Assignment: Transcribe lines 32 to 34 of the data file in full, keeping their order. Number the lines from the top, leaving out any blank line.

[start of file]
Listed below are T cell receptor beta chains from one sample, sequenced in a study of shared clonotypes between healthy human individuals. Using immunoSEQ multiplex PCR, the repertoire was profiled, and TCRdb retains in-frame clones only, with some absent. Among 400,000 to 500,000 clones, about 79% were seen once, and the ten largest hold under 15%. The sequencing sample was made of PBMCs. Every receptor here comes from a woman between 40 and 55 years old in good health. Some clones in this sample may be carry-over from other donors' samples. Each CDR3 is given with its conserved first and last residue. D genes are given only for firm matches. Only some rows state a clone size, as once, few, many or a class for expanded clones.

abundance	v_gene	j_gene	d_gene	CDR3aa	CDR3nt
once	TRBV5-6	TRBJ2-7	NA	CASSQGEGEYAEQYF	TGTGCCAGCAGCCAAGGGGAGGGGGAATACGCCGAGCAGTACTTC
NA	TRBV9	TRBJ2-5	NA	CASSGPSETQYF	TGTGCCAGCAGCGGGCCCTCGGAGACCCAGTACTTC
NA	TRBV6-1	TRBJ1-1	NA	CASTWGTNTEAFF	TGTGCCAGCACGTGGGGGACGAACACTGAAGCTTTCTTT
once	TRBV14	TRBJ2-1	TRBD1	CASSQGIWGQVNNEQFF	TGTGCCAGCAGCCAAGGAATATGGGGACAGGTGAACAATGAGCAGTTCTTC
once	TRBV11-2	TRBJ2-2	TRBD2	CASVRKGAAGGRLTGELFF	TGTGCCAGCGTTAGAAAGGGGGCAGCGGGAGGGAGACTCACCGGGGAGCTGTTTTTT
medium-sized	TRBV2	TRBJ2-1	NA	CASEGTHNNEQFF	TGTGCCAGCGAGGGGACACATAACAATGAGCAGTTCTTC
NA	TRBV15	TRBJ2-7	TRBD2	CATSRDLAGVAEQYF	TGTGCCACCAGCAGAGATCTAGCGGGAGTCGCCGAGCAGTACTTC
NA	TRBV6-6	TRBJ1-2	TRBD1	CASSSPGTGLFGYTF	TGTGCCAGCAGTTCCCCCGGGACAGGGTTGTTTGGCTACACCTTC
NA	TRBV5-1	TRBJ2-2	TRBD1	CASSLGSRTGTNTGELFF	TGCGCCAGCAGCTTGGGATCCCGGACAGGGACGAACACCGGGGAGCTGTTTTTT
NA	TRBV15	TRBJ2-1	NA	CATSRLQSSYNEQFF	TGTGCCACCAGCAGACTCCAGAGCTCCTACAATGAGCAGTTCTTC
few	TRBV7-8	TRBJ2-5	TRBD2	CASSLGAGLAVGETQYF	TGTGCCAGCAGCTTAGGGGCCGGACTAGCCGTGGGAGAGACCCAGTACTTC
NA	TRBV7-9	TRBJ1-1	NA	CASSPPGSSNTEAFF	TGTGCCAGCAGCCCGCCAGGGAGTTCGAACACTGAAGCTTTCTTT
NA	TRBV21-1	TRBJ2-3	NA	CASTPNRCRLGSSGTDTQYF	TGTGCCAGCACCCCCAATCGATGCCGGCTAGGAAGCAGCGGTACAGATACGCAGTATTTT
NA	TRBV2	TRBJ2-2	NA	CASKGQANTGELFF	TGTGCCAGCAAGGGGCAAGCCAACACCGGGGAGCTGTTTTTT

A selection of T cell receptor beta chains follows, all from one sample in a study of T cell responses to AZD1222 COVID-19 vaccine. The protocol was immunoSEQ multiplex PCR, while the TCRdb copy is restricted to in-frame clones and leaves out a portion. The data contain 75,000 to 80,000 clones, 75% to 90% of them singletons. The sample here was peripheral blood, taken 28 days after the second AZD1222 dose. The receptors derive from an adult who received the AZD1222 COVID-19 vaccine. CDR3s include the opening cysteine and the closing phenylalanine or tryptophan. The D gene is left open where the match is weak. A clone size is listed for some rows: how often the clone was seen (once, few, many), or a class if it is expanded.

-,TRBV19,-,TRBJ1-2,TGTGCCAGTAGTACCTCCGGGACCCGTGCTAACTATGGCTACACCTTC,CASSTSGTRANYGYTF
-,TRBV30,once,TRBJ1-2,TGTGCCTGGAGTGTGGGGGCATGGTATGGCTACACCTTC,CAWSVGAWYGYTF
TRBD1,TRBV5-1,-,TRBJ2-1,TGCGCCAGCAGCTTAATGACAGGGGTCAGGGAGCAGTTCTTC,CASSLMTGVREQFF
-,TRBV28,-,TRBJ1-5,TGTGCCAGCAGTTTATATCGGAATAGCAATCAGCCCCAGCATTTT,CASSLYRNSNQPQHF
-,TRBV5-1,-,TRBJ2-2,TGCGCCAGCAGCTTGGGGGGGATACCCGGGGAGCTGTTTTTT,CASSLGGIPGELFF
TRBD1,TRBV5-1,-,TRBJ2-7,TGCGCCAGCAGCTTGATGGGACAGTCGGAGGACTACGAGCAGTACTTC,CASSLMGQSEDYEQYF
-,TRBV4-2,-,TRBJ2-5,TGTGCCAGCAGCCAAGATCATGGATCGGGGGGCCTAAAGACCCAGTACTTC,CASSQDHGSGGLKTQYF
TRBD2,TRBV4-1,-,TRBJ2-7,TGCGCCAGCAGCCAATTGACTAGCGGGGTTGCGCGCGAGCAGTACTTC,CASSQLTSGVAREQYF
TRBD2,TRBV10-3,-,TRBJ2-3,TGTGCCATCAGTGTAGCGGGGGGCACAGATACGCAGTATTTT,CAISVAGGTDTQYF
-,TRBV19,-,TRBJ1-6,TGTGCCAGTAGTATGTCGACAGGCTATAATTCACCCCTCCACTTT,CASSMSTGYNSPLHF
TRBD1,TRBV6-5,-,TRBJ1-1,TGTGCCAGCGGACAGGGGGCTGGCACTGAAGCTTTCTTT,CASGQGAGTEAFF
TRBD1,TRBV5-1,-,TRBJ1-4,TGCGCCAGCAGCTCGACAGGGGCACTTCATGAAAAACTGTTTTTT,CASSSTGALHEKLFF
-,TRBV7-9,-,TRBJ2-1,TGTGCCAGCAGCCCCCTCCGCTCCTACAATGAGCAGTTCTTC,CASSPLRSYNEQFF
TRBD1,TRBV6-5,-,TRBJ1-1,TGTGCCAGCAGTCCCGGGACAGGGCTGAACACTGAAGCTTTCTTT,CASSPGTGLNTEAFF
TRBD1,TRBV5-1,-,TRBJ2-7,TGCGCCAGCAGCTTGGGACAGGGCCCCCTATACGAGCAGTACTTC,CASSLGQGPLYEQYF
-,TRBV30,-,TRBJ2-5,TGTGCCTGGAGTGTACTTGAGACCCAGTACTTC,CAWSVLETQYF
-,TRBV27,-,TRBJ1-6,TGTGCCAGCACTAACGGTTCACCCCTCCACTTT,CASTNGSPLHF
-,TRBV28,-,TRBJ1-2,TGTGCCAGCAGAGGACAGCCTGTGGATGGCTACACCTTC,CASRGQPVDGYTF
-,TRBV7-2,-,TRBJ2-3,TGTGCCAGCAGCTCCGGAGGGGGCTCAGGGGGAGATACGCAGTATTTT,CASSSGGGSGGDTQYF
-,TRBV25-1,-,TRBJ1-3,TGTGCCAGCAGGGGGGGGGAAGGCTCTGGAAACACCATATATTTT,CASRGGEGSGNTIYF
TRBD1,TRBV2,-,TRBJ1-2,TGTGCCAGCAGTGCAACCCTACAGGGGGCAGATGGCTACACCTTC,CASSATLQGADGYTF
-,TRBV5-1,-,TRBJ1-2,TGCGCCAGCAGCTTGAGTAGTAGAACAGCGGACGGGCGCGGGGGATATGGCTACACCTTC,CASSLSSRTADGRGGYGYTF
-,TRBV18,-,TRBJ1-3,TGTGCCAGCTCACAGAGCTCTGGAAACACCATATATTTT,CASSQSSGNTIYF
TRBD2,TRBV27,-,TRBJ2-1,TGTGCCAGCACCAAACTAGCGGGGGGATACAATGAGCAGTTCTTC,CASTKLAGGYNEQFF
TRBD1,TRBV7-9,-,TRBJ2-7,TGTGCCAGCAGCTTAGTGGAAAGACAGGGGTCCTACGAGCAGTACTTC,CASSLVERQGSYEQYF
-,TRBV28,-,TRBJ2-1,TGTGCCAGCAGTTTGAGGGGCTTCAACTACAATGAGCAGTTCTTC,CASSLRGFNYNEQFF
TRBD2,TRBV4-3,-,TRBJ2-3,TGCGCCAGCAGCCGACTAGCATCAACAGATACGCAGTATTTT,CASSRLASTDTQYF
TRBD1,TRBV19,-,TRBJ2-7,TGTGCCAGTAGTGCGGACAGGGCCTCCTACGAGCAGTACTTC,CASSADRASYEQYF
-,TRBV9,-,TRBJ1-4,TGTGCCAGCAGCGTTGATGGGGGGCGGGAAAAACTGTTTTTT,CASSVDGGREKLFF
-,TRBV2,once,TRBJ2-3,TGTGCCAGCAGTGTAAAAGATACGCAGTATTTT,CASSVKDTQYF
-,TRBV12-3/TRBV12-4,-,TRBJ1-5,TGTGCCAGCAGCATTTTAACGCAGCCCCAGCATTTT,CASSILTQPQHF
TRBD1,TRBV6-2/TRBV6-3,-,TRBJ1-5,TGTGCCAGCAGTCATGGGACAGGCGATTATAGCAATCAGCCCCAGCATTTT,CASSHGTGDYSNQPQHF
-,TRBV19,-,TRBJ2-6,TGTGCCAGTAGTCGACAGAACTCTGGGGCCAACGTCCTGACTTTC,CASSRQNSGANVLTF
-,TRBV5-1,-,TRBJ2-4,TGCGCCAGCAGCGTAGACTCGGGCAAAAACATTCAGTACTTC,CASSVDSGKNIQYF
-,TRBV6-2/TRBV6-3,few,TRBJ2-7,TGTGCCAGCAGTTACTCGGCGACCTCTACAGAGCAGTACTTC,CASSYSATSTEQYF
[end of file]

TRBD1,TRBV5-1,-,TRBJ2-7,TGCGCCAGCAGCTTGGGACAGGGCCCCCTATACGAGCAGTACTTC,CASSLGQGPLYEQYF
-,TRBV30,-,TRBJ2-5,TGTGCCTGGAGTGTACTTGAGACCCAGTACTTC,CAWSVLETQYF
-,TRBV27,-,TRBJ1-6,TGTGCCAGCACTAACGGTTCACCCCTCCACTTT,CASTNGSPLHF